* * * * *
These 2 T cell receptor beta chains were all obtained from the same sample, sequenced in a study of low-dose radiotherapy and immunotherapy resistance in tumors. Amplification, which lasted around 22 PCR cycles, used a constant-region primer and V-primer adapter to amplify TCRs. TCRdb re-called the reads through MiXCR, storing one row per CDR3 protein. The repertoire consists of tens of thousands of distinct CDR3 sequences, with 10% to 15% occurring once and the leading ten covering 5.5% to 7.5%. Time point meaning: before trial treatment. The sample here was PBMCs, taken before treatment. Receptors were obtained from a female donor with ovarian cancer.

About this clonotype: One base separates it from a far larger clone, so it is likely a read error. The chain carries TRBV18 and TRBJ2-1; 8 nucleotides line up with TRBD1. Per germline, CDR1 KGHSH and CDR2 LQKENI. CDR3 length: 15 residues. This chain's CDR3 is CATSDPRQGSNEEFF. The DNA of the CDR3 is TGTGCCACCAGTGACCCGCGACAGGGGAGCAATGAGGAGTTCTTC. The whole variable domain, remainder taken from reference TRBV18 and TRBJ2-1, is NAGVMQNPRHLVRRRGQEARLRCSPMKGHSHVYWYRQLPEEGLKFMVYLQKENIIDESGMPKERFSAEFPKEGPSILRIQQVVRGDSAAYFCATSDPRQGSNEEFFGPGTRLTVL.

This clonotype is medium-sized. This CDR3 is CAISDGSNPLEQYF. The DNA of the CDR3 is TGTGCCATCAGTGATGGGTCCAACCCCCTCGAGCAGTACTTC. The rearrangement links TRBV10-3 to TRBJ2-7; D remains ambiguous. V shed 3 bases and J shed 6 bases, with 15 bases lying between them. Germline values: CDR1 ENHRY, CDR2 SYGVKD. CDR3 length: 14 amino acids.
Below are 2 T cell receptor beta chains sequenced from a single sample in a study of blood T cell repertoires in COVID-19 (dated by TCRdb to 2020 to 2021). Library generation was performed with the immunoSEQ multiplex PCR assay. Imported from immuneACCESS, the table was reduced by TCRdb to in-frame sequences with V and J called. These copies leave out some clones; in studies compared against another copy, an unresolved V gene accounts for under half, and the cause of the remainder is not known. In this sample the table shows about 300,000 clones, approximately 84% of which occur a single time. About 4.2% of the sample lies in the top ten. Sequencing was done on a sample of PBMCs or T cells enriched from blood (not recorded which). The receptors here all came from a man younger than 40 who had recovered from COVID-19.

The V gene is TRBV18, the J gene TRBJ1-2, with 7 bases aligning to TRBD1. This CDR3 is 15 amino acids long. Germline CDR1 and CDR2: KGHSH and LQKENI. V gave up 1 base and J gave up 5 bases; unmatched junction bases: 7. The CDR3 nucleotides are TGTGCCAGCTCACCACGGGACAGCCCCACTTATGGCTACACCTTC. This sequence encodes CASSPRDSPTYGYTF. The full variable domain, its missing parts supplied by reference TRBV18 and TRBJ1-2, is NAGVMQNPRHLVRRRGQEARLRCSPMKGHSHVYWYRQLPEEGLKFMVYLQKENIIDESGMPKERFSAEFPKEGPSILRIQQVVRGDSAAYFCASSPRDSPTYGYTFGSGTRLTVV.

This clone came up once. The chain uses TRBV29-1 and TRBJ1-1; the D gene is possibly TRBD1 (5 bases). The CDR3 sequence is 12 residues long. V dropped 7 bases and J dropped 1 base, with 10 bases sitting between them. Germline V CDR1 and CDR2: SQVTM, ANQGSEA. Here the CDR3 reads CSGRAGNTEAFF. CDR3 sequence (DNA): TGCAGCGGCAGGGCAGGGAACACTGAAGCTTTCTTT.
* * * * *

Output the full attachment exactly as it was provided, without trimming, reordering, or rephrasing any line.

These 2 T cell receptor beta chains were all obtained from the same sample, sequenced in a study of low-dose radiotherapy and immunotherapy resistance in tumors. Amplification, which lasted around 22 PCR cycles, used a constant-region primer and V-primer adapter to amplify TCRs. TCRdb re-called the reads through MiXCR, storing one row per CDR3 protein. The repertoire consists of tens of thousands of distinct CDR3 sequences, with 10% to 15% occurring once and the leading ten covering 5.5% to 7.5%. Time point meaning: before trial treatment. The sample here was PBMCs, taken before treatment. Receptors were obtained from a female donor with ovarian cancer.

About this clonotype: One base separates it from a far larger clone, so it is likely a read error. The chain carries TRBV18 and TRBJ2-1; 8 nucleotides line up with TRBD1. Per germline, CDR1 KGHSH and CDR2 LQKENI. CDR3 length: 15 residues. This chain's CDR3 is CATSDPRQGSNEEFF. The DNA of the CDR3 is TGTGCCACCAGTGACCCGCGACAGGGGAGCAATGAGGAGTTCTTC. The whole variable domain, remainder taken from reference TRBV18 and TRBJ2-1, is NAGVMQNPRHLVRRRGQEARLRCSPMKGHSHVYWYRQLPEEGLKFMVYLQKENIIDESGMPKERFSAEFPKEGPSILRIQQVVRGDSAAYFCATSDPRQGSNEEFFGPGTRLTVL.

This clonotype is medium-sized. This CDR3 is CAISDGSNPLEQYF. The DNA of the CDR3 is TGTGCCATCAGTGATGGGTCCAACCCCCTCGAGCAGTACTTC. The rearrangement links TRBV10-3 to TRBJ2-7; D remains ambiguous. V shed 3 bases and J shed 6 bases, with 15 bases lying between them. Germline values: CDR1 ENHRY, CDR2 SYGVKD. CDR3 length: 14 amino acids.
Below are 2 T cell receptor beta chains sequenced from a single sample in a study of blood T cell repertoires in COVID-19 (dated by TCRdb to 2020 to 2021). Library generation was performed with the immunoSEQ multiplex PCR assay. Imported from immuneACCESS, the table was reduced by TCRdb to in-frame sequences with V and J called. These copies leave out some clones; in studies compared against another copy, an unresolved V gene accounts for under half, and the cause of the remainder is not known. In this sample the table shows about 300,000 clones, approximately 84% of which occur a single time. About 4.2% of the sample lies in the top ten. Sequencing was done on a sample of PBMCs or T cells enriched from blood (not recorded which). The receptors here all came from a man younger than 40 who had recovered from COVID-19.

The V gene is TRBV18, the J gene TRBJ1-2, with 7 bases aligning to TRBD1. This CDR3 is 15 amino acids long. Germline CDR1 and CDR2: KGHSH and LQKENI. V gave up 1 base and J gave up 5 bases; unmatched junction bases: 7. The CDR3 nucleotides are TGTGCCAGCTCACCACGGGACAGCCCCACTTATGGCTACACCTTC. This sequence encodes CASSPRDSPTYGYTF. The full variable domain, its missing parts supplied by reference TRBV18 and TRBJ1-2, is NAGVMQNPRHLVRRRGQEARLRCSPMKGHSHVYWYRQLPEEGLKFMVYLQKENIIDESGMPKERFSAEFPKEGPSILRIQQVVRGDSAAYFCASSPRDSPTYGYTFGSGTRLTVV.

This clone came up once. The chain uses TRBV29-1 and TRBJ1-1; the D gene is possibly TRBD1 (5 bases). The CDR3 sequence is 12 residues long. V dropped 7 bases and J dropped 1 base, with 10 bases sitting between them. Germline V CDR1 and CDR2: SQVTM, ANQGSEA. Here the CDR3 reads CSGRAGNTEAFF. CDR3 sequence (DNA): TGCAGCGGCAGGGCAGGGAACACTGAAGCTTTCTTT.